Oh, we’ll fit right in all right – with a great cloud of liars who despise the Word of the Lord!
Well, take heart! There is another “great cloud of witnesses.” These witnesses encourage us, strengthening us to run the race with endurance! These examples of faithfulness inspire us, spurring us on when we’re ready to give up. Chapter 11 in the Letter to the Hebrews is commonly called “The Faith Chapter” and begins like this: “Now faith is the assurance of things hoped for, the conviction of things not seen.” As you heard in the reading of today’s Epistle lesson, in this beautiful chapter of the Bible, God gives us example after example of our heroes of the faith who endured, who believed the Lord, and who won the prize through trusting in the cross of Christ. By faith Abraham, Isaac, and Jacob… By faith Moses, Joshua, and Rahab… By faith Gideon, Samson, and David… By faith Samuel and all the prophets… By faith, they all endured to the end and received their reward from God! God Himself wiped away every tear. By faith, they believed God and trusted His Word (all evidence to the contrary, and no matter what hardships or consequences they faced.)
They didn’t have it easy, either! Many of our heroes of the faith were tortured and executed. Some were actually sawn in two for trusting God! Yet they endured to the end! A little further in the letter to the Hebrews, the Word of the Lord pointedly reminds us, “In your struggle against sin, you have not yet resisted to the point of shedding your blood.” But families dividing can make us feel like we’re bleeding…
Hang on! There is good news here! The tempters may mean it for evil, but God means it for good! This point was illustrated in a “Lutheran Hour” devotion this past week about today’s disturbing Gospel lesson, about those awful words of Jesus Himself, warning us that He brings division. The devotion was about a woman who had had emergency surgery to save her own life and that of her unborn son. During the surgery they used “cautery.” That’s what they call it when they use electricity to burn part of the body to stop bleeding or to cut tissue. It sounds awful – who would willingly choose to be burned? And yet it was worth it. Mother and son both lived and that baby was born alive and healthy several months later.
In today’s Gospel lesson, Jesus’ words may also seem awful. Jesus is seeing suffering in the future. What He’s describing to His disciples doesn’t sound very good (“I came to cast fire on the earth”). He wishes it was done and over with already. He is clearly referring to His own suffering and death. And then, He warns about bringing not peace, but division. What could possibly be worth this pain Jesus sees in the future?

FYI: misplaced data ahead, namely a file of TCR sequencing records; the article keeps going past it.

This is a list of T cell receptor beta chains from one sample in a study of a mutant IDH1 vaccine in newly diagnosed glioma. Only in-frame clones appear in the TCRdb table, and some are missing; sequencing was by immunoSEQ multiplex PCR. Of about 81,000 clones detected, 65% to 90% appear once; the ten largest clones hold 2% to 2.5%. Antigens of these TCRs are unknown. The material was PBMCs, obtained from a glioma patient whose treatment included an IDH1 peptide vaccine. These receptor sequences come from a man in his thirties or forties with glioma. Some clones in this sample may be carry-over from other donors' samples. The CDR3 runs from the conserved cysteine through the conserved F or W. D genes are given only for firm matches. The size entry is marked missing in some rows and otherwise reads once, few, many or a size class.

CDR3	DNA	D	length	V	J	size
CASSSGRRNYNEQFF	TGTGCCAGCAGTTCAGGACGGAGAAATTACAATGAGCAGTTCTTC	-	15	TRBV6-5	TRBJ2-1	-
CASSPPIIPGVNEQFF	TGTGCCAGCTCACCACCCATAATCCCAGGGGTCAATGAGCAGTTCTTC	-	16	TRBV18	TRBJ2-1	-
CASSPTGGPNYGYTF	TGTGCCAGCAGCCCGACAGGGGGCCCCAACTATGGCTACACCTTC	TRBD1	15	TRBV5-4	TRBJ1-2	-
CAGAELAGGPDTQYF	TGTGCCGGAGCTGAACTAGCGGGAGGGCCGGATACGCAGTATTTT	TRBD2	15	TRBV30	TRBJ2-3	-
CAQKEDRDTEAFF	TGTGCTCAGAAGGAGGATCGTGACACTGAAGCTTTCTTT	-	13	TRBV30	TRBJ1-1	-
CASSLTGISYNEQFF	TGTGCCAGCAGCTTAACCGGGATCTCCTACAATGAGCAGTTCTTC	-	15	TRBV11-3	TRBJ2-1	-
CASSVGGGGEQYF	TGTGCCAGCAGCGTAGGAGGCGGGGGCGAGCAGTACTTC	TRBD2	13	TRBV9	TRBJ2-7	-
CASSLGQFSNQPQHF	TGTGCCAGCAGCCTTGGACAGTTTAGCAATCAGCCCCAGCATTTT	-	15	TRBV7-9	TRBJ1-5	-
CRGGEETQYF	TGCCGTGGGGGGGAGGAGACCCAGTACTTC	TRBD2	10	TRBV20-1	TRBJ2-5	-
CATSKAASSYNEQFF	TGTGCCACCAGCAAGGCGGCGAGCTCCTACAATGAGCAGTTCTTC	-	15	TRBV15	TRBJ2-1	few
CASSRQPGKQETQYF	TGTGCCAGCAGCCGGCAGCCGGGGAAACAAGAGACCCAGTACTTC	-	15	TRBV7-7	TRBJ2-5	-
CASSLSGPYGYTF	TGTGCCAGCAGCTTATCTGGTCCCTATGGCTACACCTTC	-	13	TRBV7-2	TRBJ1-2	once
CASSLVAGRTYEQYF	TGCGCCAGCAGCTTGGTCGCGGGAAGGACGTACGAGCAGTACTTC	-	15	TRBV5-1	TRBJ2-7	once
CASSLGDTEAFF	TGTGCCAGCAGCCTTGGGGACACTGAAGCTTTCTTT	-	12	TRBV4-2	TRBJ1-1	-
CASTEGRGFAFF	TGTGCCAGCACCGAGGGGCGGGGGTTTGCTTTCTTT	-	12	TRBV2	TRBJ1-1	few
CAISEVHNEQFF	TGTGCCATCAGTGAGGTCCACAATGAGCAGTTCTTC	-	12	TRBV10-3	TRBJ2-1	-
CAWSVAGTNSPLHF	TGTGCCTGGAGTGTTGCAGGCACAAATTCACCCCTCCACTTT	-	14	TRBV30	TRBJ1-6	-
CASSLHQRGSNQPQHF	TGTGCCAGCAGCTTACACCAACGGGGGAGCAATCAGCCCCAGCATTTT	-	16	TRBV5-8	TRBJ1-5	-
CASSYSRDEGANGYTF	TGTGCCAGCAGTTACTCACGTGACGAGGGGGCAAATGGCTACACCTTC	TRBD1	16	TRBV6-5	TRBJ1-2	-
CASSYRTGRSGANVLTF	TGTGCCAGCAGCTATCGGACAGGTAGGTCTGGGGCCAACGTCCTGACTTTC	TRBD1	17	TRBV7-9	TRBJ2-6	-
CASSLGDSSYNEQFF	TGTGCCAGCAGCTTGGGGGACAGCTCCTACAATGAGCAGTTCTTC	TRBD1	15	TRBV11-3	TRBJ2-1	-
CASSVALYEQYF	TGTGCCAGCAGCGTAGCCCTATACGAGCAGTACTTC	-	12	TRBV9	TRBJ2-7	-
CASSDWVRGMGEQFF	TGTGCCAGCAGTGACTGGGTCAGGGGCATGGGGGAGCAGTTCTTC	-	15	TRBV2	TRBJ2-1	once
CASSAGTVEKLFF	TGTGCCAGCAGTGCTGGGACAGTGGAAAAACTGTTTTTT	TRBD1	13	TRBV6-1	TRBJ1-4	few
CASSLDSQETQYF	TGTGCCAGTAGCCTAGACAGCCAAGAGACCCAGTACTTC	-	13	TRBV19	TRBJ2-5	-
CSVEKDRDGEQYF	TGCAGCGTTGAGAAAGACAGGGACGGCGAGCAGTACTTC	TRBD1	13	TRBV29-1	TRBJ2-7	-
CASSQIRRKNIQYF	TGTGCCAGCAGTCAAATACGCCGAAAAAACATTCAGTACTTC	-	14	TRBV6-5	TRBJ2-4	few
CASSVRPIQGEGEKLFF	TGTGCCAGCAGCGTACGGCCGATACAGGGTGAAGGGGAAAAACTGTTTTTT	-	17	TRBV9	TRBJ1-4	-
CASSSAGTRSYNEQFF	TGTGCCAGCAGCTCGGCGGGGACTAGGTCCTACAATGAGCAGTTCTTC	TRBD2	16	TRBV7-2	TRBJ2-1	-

In His eyes, one thing is worth all the pain. That one thing is you. You are worth the painful baptism of death Jesus knows He will endure in the near future. You are worth the cross to Him. To Jesus, you are worth division. He is our Prince of Peace, yes – but He knows perfectly well that many people will refuse to receive Him. Families will be divided over Him. Parents and children will choose opposite sides. Marriages will break up, and some families will throw a new Christian out of the house. There will be pain.
You are worth all this to Jesus. This is how much He loves you – that He chose division and suffering, so that you could be rescued, your sins forgiven, and you made alive forevermore! For you to be united with Him in the safety of His strong arms, He chose division for Himself, chose to be all alone on the cross, separated even from God. (“My God, my God, why hast Thou forsaken me?”)
Focus on this Savior and on the great cloud of faithful witnesses who inspire us to stay strong by fixing our eyes on Jesus. As God reminds us through the faithful prophet Isaiah, “they who wait for the Lord shall renew their strength; they shall mount up with wings like eagles; they shall run and not be weary; they shall walk and not faint.”
“They who wait on the Lord…” Looking to Jesus, you will be enabled by God to “run with endurance the race that is set before us,” empowered by “Jesus, the founder and perfecter of our faith… so that you may not grow weary or fainthearted.” Amen.
The peace of God, which is beyond all understanding, will keep your hearts and minds in Christ Jesus, unto life everlasting. Amen.